INDEX - DEVELOPMENTwww.islandbreath.org
SUBJECT: KAUAI OVERDEVELOPMENT
SOURCE: JUAN WILSON firstname.lastname@example.org
POSTED 25 June 2005 - 10:30am HST
Bunker mentality infecting the rich
by Juan Wilson 25 June 2005
Bunker Mentality.. You can see it reflected in many phenomena of today's America. The well-off no longer feel safe in their own neighborhoods.
Just watch the sealed air-conditioned SUV war wagons pass with belted passengers on their way to gated communities guarded by private armies.
Taste the rising resentment of Americans knowing they are despised because of their insatiable need to burn twenty million barrels a day of oil and the quagmire in Iraq that is the salient expression of that addiction.
Feel the anxiety of even the most privileged Sunbelters as they see increasing chaotic natural forces pummeling even the richest enclaves as the effects of global warming begin to kick-in.
Sense the thirst for unrenewable resources (like water) in places like Imperial Valley, Phoenix, Tucson, Las Vegas and most of the mountainous yuppie-extreme-sport west.
Share the worry about crime, depression, child-safety, terrorism, sex-offenders, ethnic minorities, school violence, ID theft and cosmetic surgery that seems to fill the minds of America's well-heeled suburbanites.
When you do you'll know why so many (that have made a financial killing on the mainland) now want to hunker down in paradise. Back on the mainland they are beginning to smell the smoke of an oncoming economic melt-down, and they want a safe place to run and hide.The rich are bunkering down here!
In Hawaii (particularly Maui & Kauai) the median price of single family homes has passed two-thirds of a million dollars and is on the way up. As the privileged move here they are bringing their SUV's and demand for Big-Box stores. In fact what they are bringing is the very thing that is destroying the mainland... suburban excess based on monumental fossil fuel consumption.
In the not to distant future, as the price of oil goes north of $100 a barrel, the lifestyle of the American suburbs will become unsustainable. James Kunstler, the author of "The Long emergency: Surviving the Converging Catastrophes of the Twenty-First Century" says:
"The dirty secret of the American economy in the 1990's was that it was no longer about anything except the creation of suburban sprawl and the furnishing, accessorizing, and financing of it. It resembled the efficiency of cancer. Nothing else really mattered except building suburban houses, trading away the mortgages, selling the multiple cars needed by the inhabitants, upgrading the roads into commercial strip highways with all the necessary shopping infrastructure, and moving vast supplies of merchandise made in China, for next to nothing, to fill up those houses"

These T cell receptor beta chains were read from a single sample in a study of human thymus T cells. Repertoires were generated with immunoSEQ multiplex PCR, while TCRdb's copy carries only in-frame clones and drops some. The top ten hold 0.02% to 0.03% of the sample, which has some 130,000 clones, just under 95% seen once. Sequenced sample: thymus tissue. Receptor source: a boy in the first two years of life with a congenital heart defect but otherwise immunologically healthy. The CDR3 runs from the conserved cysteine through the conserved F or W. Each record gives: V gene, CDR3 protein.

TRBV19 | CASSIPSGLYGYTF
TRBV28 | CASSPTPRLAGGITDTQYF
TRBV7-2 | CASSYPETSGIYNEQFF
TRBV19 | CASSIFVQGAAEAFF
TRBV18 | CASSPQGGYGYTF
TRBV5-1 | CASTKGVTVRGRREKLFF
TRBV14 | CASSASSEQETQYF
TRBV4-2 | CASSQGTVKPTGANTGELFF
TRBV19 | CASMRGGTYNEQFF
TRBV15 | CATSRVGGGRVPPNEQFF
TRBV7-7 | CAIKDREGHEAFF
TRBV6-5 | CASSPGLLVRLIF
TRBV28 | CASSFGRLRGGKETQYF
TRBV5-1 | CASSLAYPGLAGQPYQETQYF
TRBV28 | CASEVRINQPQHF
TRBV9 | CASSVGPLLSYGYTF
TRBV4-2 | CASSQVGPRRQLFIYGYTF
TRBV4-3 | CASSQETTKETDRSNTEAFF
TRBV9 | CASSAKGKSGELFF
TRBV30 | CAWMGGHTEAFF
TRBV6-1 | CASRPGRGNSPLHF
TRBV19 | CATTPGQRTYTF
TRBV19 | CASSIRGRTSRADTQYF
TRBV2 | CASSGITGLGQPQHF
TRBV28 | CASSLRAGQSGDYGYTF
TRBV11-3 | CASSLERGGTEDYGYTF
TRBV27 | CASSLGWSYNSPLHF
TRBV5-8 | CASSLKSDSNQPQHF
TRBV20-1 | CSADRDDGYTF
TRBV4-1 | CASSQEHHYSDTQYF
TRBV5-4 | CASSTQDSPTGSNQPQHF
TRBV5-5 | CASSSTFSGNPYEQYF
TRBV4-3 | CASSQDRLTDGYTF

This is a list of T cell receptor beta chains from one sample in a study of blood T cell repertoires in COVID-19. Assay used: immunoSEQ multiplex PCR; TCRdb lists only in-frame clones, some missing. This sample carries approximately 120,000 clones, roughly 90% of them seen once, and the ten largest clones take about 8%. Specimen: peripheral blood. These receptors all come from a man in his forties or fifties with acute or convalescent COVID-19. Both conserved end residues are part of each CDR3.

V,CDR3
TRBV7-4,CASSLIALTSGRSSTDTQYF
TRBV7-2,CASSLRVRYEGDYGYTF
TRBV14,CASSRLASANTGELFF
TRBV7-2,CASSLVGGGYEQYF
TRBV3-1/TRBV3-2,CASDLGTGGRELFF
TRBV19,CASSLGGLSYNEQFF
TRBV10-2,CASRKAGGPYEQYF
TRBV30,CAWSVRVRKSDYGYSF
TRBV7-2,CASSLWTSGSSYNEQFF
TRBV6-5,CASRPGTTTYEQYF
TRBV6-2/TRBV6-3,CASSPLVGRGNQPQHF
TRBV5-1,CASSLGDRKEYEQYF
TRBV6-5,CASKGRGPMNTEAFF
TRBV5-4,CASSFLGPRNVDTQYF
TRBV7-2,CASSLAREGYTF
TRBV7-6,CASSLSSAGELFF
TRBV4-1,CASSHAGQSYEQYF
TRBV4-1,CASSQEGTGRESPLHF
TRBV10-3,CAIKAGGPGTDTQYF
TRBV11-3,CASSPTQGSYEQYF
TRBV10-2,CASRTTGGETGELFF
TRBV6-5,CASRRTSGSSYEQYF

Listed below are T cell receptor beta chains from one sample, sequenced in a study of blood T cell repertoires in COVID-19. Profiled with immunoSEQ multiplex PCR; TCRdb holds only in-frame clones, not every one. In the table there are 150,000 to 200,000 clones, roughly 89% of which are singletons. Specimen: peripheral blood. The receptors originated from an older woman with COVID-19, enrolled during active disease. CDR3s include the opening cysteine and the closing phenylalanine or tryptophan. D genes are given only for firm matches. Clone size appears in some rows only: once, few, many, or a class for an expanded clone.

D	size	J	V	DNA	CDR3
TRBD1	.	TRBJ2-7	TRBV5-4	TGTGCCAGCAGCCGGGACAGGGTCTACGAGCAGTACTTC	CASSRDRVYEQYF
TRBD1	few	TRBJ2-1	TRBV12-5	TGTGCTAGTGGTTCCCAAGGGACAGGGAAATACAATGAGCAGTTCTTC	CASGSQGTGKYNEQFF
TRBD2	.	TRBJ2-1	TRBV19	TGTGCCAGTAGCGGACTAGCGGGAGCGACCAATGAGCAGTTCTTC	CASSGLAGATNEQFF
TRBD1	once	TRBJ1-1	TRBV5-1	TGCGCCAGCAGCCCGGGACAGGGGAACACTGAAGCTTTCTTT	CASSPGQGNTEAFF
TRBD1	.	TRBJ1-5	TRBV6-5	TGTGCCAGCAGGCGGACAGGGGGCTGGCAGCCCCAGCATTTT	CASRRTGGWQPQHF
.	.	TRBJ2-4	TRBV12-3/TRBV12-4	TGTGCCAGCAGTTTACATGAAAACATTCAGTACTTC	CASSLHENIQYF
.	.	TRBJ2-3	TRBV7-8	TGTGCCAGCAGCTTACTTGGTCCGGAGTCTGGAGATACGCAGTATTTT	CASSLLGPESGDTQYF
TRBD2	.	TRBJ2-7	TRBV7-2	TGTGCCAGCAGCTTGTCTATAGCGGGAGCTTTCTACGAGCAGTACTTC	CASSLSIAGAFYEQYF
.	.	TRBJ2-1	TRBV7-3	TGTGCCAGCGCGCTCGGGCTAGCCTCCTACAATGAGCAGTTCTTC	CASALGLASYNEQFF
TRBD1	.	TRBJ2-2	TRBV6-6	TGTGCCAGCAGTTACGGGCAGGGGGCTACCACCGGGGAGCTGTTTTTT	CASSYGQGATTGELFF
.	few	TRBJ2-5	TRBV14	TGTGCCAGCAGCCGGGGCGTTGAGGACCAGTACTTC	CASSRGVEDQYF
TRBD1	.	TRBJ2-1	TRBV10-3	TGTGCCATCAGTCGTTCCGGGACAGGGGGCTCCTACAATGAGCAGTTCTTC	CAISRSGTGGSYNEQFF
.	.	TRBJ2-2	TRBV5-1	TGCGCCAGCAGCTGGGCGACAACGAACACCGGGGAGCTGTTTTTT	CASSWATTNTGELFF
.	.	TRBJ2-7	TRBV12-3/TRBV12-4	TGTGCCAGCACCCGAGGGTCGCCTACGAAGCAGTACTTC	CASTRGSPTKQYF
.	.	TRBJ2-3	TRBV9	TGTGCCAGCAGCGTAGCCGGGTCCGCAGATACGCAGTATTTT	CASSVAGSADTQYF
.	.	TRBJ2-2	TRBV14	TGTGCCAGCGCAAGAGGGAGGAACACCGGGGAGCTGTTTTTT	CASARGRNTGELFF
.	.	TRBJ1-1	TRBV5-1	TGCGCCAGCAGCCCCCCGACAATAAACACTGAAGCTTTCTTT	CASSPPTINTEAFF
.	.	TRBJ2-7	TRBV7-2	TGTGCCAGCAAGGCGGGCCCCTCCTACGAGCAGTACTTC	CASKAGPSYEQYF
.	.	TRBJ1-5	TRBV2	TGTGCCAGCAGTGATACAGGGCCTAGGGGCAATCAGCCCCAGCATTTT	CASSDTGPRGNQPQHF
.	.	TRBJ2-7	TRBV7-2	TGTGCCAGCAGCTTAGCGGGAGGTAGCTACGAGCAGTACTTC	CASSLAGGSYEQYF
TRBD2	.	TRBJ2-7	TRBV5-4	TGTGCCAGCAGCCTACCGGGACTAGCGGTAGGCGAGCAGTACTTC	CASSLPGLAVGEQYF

This tells us why the Planning Commission approved Home Depot and Costco. As much as the modern supermarket is the place we go to get the stuff to make people (you are what you eat); Home Depot and Costco are the means by which we feed and nourish suburban sprawl.
If we want this island to be sustainable into even the moderately near future we need to focus the remaining resources we have to prepare for a non-suburban post-cheap-gas future.
The suburban bunker-mentality will try to hold desperately to a way of life that is doomed. Much mischief will be wrought. Just look at Thursday's US Supreme Court ruling allowing local government agencies using the power of eminent domain to bulldoze private homes it finds "dilapidated" in order to assemble large tracts for private developers with more money than the former residents.
If oil breaks $100 per barrel what will happen to tourism in Hawaii? What will happen to the cost of a box of cornflakes shipped to Kauai from the US Midwest? What will happen to the price of a KIUC kilowatt hour?
It does not take much imagination to realize that Hawaii will be in a bind even to feed itself at $100 a barrel oil. This is because through the economy of scale related to cheap oil, the vast majority of food consumed in Hawaii is shipped now from the mainland. This includes milk, beef, pork, rice and other stables that until recently were supplied locally.
In the near future Hawaii will have to be much more self reliant. It is likely that the cane fields on Kauai being subdivided for five acre MacMansions will be needed for food crops, pasture and bio-diesel corn. This does not even touch the subject of a redistribution of some of Oahu's bloated population to outer islands. Oahu cannot sustain one million inhabitants without cheap oil and heavy mainland support.
Given all the resources of the islands we can probably make a rich and sustainable way of life for the people of Hawaii if we dedicate time and resources to meet the demands of the changes that are coming. It won't be in the fast-lane of today's suburban life-style. It will probably be more like life in the islands before the 1930's.
If you don't think you'll like that way of life, maybe you should consider bunkering down somewhere else.
See also our previous articles:
Island Breath: No Growth Planning
Island Breath: After Cheap Oil
Island Breath: No Not Nuclear
Island Breath: Planning for no oil
Island Breath: Kauai without oil
Island Breath: Sustainable Kauai